Chrome for Android now released

Posted by – February 7, 2012

This confirms my expectation for Ice Cream Sandwich, that Chrome OS and Google TV are being merged with Android. I’ve been talking about it since my October 5th ICS predictions and way before in May 2011, January 2011 and February 2010.

A full Chrome Browser in Android can be the key to see the huge market for ARM Powered Laptops explode.

Look forward to having a full ChromeOS-like Laptop experience on your ARM Powered Android Tablet as soon as you plug a Keyboard dock to it. Look forward to having a full Chromebox-like experience when you connect the HDMI output of your Smartphone to a PC monitor or HDTV and use a Bluetooth or USB Host Keyboard and mouse.

The main question is now to test the performance of the full Chrome browser on Android, I’d like to see its performance on the Galaxy Nexus that has the high memory bandwidth OMAP4460 1.2Ghz and 1.5Ghz processor. I’d like to see its performance on OMAP4470 1.8Ghz, and Tegra3 1.3Ghz. I think the Chrome browser performance on those Android devices can now be faster than on a Netbook.

  • Sprewell

    eh, while it’s nice to see they finally finished the port, this isn’t as big a deal as you think.  The built-in browser in Android was already using WebKit for rendering and v8 for javascript, the main constituents of Chrome.  All they’ve done is bring the remaining Chrome shell in also, while optimizing it to run on mobile.  Perhaps the entire browser will gain from those optimizations, but Chrome on Android is not going to be that different for most people.

  • http://ARMdevices.net/ Charbax

    When the screen size is detected to be like a Laptop, I expect it to look exactly like Chrome on Desktop, that means the experience is just like Chrome OS, that is a big deal I think. And I believe this marks the arrival of Google to a stage where they are able to fully hardware accelerate web browsing on ARM devices, fully employing GPU acceleration when needed, and bringing up the full HTML5 support to ARM devices to just about the same level as any other x86 Desktop. That is hugely important I think. The Web browser is the most important application, and now that Google is just about ready for it to be fully working on ARM devices, that makes it very possible that the mass market ARM Laptops and ARM Tablets with Desktop Docks for increased Laptop/Productivity use are now just around the corner. I think this also probably means that Chrome OS for ARM is also just about to be ready to be unveiled. Google TV on ARM was unveiled last month at CES, ICS merges everything, Google can conquer the TV space and they can challenge Microsoft in the Desktop space.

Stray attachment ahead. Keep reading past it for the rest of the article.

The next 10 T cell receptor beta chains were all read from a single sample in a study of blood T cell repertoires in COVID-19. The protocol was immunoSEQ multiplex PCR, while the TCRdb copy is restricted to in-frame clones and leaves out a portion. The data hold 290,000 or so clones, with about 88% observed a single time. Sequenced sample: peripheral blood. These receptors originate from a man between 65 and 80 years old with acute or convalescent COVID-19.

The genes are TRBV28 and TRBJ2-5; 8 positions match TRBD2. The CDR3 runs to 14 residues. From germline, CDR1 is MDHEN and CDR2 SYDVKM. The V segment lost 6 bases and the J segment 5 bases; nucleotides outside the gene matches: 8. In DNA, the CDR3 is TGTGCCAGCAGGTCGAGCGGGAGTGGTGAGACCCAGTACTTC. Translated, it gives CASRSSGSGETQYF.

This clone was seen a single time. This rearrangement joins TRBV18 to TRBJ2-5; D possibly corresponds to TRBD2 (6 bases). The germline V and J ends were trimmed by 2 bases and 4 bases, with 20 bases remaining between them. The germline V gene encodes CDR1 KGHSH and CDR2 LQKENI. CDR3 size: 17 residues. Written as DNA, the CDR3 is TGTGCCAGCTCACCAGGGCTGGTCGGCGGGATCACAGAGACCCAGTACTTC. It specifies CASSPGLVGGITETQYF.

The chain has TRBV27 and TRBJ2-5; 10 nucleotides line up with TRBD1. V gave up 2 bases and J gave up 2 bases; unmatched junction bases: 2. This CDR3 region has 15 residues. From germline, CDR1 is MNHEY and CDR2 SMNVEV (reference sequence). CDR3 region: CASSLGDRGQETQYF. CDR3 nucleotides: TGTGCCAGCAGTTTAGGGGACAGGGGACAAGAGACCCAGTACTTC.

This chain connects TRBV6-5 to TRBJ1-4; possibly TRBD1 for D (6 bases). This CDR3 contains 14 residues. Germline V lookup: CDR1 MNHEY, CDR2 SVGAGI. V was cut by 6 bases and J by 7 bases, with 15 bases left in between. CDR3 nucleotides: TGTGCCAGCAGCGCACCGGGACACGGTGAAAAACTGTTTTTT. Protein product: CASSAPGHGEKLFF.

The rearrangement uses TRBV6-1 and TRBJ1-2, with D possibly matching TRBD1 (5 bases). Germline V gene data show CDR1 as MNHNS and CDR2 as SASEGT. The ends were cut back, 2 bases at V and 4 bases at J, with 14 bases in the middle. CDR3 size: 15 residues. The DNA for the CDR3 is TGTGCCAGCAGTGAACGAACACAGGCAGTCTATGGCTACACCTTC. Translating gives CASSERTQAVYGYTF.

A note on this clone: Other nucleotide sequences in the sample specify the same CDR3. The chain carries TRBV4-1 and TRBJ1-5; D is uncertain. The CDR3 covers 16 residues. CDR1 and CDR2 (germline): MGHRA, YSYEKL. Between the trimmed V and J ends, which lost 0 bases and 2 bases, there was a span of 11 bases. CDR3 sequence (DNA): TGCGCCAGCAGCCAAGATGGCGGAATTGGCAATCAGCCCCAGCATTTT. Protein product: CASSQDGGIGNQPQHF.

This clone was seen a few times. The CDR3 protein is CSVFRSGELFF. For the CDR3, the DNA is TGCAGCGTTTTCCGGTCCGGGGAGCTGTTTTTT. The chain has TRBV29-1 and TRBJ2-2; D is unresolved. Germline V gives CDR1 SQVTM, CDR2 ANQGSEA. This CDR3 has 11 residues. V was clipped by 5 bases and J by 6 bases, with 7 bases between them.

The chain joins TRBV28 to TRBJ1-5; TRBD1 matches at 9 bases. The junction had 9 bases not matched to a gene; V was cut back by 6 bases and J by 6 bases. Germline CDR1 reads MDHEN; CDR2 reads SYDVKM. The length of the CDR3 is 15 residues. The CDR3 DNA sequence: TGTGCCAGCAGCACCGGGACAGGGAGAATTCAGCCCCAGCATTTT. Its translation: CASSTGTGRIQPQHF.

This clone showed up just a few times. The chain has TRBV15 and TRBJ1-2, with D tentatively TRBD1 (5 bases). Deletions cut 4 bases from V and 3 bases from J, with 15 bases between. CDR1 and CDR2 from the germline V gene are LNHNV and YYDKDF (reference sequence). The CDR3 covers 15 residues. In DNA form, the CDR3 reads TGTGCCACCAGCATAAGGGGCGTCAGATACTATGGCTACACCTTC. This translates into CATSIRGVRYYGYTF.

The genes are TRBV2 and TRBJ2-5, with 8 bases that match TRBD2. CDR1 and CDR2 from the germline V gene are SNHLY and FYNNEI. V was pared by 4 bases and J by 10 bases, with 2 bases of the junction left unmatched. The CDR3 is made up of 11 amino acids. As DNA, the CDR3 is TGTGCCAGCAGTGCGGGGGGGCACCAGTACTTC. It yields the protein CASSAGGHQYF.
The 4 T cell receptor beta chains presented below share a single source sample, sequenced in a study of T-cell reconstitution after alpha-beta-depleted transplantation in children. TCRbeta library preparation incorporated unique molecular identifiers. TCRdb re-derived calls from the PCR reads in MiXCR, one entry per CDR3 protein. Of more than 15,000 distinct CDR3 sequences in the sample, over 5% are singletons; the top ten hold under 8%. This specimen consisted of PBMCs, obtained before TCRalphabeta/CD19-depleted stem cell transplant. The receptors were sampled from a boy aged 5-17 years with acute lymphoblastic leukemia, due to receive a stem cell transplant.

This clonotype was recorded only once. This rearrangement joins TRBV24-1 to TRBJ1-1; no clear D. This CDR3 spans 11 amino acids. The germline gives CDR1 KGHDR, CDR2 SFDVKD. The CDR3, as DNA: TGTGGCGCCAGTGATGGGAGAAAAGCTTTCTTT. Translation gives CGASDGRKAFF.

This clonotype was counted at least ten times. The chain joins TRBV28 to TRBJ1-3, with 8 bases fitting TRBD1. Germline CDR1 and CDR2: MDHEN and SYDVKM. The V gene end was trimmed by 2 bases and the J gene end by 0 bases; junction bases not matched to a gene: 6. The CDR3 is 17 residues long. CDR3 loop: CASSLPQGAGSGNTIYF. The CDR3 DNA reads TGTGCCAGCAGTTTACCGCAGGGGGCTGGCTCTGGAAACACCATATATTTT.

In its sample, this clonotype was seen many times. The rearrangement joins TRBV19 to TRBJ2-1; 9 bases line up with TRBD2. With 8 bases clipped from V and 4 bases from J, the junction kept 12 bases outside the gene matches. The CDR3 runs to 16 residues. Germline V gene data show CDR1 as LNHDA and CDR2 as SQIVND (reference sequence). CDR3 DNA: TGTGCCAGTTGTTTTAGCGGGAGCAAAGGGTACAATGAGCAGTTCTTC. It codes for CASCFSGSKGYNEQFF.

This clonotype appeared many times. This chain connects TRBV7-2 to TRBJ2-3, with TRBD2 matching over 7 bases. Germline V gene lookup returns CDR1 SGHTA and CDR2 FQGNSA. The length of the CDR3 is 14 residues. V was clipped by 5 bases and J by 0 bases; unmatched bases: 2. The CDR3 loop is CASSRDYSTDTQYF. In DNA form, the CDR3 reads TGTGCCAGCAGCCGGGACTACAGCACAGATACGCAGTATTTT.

• Marc Guillot Puig

    it won’t have Flash (as little as i like it, it still is needed for accessing to a lot of sites)

  • http://ARMdevices.net/ Charbax

    It doesn’t have flash, doesn’t mean it won’t have Flash. Has Adobe confirmed it won’t have Flash? I don’t think so.

  • Sprewell

    Not that important since the built-in browser still has Flash.  By the time Chrome is the default, all the mobile browsers won’t have Flash anyway, since Adobe has thrown in the towel on mobile Flash.

  • Al Udall

    Adobe confirmed that it will continue to develop Flash only for QNX (think RIM BB Playbook), the only platform they were able to work its HW acceleration just fine. All the rest, including ICS might want to roll back to lesser versions (not that it’s a trivial task for ICS). As for Chrome for Android, see some benchmarking in my blog fineoils.blogspot.com. In short, nothing to write mom about. Android on ARM laptops? Phhhhrt… only for Chinese laptops below $99. Chrome OS on ARM Cortex A15 netbooks of $199 — that one I can get, sure. Even these will lose if somebody (RIM?) will try QNX on ARM Cortex A15 hardware. Or webOS.

  • http://ARMdevices.net/ Charbax

    Adobe said they’d provide bugfixes and security updates for Android also. Which is basically what this is. The only reason there wouldn’t be Flash in Chrome for Android would be if Google for some reason decided not to include it, for some stability/performance reasoning. I don’t think so though. I think Flash 10 will work great in Chrome for Android within 1-2 months once Chrome for Android comes out of Beta.

  • http://ARMdevices.net/ Charbax

    Adobe hasn’t thrown in the towel on mobile flash, Adobe finished the work on mobile flash. They didn’t need to do any more work since Android had fully hardware accelerated flash now since Flash 10 for Android. Microsoft wants to push their own silverlight and other metro stuff and Apple kept saying they didn’t want it. It’d make no sense for Adobe to continue to spend hundreds of salaries on developing Flash for mobile since there wasn’t anymore work to be done.

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